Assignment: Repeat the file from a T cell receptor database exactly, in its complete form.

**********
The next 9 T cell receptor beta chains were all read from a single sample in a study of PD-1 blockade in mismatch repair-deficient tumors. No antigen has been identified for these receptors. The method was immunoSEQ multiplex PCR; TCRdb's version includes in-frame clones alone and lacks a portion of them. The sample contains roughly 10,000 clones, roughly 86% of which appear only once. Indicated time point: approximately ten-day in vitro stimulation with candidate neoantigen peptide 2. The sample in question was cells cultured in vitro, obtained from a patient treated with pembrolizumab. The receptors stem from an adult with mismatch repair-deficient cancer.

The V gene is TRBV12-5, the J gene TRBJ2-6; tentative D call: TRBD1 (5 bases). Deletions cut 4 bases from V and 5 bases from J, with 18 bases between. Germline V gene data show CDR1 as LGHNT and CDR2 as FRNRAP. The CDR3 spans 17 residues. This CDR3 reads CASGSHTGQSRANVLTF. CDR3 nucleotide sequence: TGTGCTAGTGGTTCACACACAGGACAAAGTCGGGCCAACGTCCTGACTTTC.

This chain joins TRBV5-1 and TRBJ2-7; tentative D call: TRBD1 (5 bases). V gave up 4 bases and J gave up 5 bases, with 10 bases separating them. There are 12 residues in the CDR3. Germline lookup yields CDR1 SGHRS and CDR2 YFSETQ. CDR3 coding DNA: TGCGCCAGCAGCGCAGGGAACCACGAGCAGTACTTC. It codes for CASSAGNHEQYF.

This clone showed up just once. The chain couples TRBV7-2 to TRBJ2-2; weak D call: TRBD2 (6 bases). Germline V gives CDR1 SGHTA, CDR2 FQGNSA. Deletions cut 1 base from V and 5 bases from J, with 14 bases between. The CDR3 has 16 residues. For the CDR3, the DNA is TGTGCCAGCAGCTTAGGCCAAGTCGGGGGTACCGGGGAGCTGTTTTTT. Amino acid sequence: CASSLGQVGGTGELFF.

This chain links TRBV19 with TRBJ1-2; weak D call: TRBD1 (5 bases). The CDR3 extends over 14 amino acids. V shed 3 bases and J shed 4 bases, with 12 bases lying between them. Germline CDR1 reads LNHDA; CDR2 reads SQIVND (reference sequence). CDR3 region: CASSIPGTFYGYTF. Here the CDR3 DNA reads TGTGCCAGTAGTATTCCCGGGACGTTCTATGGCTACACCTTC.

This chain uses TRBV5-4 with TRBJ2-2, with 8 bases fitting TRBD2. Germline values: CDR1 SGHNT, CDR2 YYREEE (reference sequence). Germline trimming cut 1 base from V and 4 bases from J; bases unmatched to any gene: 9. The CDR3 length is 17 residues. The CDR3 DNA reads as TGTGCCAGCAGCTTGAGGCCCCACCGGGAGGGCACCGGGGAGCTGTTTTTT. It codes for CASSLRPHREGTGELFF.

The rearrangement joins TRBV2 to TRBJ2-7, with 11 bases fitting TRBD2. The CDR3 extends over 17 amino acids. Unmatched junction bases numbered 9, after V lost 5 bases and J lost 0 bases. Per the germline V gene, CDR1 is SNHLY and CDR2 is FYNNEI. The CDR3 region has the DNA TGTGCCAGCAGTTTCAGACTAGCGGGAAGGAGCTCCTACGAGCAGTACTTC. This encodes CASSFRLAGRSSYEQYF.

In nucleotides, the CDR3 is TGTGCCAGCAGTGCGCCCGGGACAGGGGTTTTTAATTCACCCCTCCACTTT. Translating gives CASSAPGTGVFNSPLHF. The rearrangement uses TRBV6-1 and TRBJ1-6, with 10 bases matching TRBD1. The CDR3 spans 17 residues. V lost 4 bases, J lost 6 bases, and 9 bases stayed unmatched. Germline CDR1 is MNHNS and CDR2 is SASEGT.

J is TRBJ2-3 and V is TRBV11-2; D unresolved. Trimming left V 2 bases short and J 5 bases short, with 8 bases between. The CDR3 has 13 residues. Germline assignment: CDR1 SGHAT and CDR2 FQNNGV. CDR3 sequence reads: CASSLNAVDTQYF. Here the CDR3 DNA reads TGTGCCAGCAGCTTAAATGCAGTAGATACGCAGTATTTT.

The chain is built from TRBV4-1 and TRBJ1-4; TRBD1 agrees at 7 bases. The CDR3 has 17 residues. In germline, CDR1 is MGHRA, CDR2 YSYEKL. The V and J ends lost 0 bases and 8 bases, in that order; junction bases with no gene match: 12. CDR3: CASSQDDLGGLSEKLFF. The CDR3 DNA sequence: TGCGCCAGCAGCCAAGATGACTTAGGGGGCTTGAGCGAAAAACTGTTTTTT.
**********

The next 9 T cell receptor beta chains were all read from a single sample in a study of PD-1 blockade in mismatch repair-deficient tumors. No antigen has been identified for these receptors. The method was immunoSEQ multiplex PCR; TCRdb's version includes in-frame clones alone and lacks a portion of them. The sample contains roughly 10,000 clones, roughly 86% of which appear only once. Indicated time point: approximately ten-day in vitro stimulation with candidate neoantigen peptide 2. The sample in question was cells cultured in vitro, obtained from a patient treated with pembrolizumab. The receptors stem from an adult with mismatch repair-deficient cancer.

The V gene is TRBV12-5, the J gene TRBJ2-6; tentative D call: TRBD1 (5 bases). Deletions cut 4 bases from V and 5 bases from J, with 18 bases between. Germline V gene data show CDR1 as LGHNT and CDR2 as FRNRAP. The CDR3 spans 17 residues. This CDR3 reads CASGSHTGQSRANVLTF. CDR3 nucleotide sequence: TGTGCTAGTGGTTCACACACAGGACAAAGTCGGGCCAACGTCCTGACTTTC.

This chain joins TRBV5-1 and TRBJ2-7; tentative D call: TRBD1 (5 bases). V gave up 4 bases and J gave up 5 bases, with 10 bases separating them. There are 12 residues in the CDR3. Germline lookup yields CDR1 SGHRS and CDR2 YFSETQ. CDR3 coding DNA: TGCGCCAGCAGCGCAGGGAACCACGAGCAGTACTTC. It codes for CASSAGNHEQYF.

This clone showed up just once. The chain couples TRBV7-2 to TRBJ2-2; weak D call: TRBD2 (6 bases). Germline V gives CDR1 SGHTA, CDR2 FQGNSA. Deletions cut 1 base from V and 5 bases from J, with 14 bases between. The CDR3 has 16 residues. For the CDR3, the DNA is TGTGCCAGCAGCTTAGGCCAAGTCGGGGGTACCGGGGAGCTGTTTTTT. Amino acid sequence: CASSLGQVGGTGELFF.

This chain links TRBV19 with TRBJ1-2; weak D call: TRBD1 (5 bases). The CDR3 extends over 14 amino acids. V shed 3 bases and J shed 4 bases, with 12 bases lying between them. Germline CDR1 reads LNHDA; CDR2 reads SQIVND (reference sequence). CDR3 region: CASSIPGTFYGYTF. Here the CDR3 DNA reads TGTGCCAGTAGTATTCCCGGGACGTTCTATGGCTACACCTTC.

This chain uses TRBV5-4 with TRBJ2-2, with 8 bases fitting TRBD2. Germline values: CDR1 SGHNT, CDR2 YYREEE (reference sequence). Germline trimming cut 1 base from V and 4 bases from J; bases unmatched to any gene: 9. The CDR3 length is 17 residues. The CDR3 DNA reads as TGTGCCAGCAGCTTGAGGCCCCACCGGGAGGGCACCGGGGAGCTGTTTTTT. It codes for CASSLRPHREGTGELFF.

The rearrangement joins TRBV2 to TRBJ2-7, with 11 bases fitting TRBD2. The CDR3 extends over 17 amino acids. Unmatched junction bases numbered 9, after V lost 5 bases and J lost 0 bases. Per the germline V gene, CDR1 is SNHLY and CDR2 is FYNNEI. The CDR3 region has the DNA TGTGCCAGCAGTTTCAGACTAGCGGGAAGGAGCTCCTACGAGCAGTACTTC. This encodes CASSFRLAGRSSYEQYF.

In nucleotides, the CDR3 is TGTGCCAGCAGTGCGCCCGGGACAGGGGTTTTTAATTCACCCCTCCACTTT. Translating gives CASSAPGTGVFNSPLHF. The rearrangement uses TRBV6-1 and TRBJ1-6, with 10 bases matching TRBD1. The CDR3 spans 17 residues. V lost 4 bases, J lost 6 bases, and 9 bases stayed unmatched. Germline CDR1 is MNHNS and CDR2 is SASEGT.

J is TRBJ2-3 and V is TRBV11-2; D unresolved. Trimming left V 2 bases short and J 5 bases short, with 8 bases between. The CDR3 has 13 residues. Germline assignment: CDR1 SGHAT and CDR2 FQNNGV. CDR3 sequence reads: CASSLNAVDTQYF. Here the CDR3 DNA reads TGTGCCAGCAGCTTAAATGCAGTAGATACGCAGTATTTT.

The chain is built from TRBV4-1 and TRBJ1-4; TRBD1 agrees at 7 bases. The CDR3 has 17 residues. In germline, CDR1 is MGHRA, CDR2 YSYEKL. The V and J ends lost 0 bases and 8 bases, in that order; junction bases with no gene match: 12. CDR3: CASSQDDLGGLSEKLFF. The CDR3 DNA sequence: TGCGCCAGCAGCCAAGATGACTTAGGGGGCTTGAGCGAAAAACTGTTTTTT.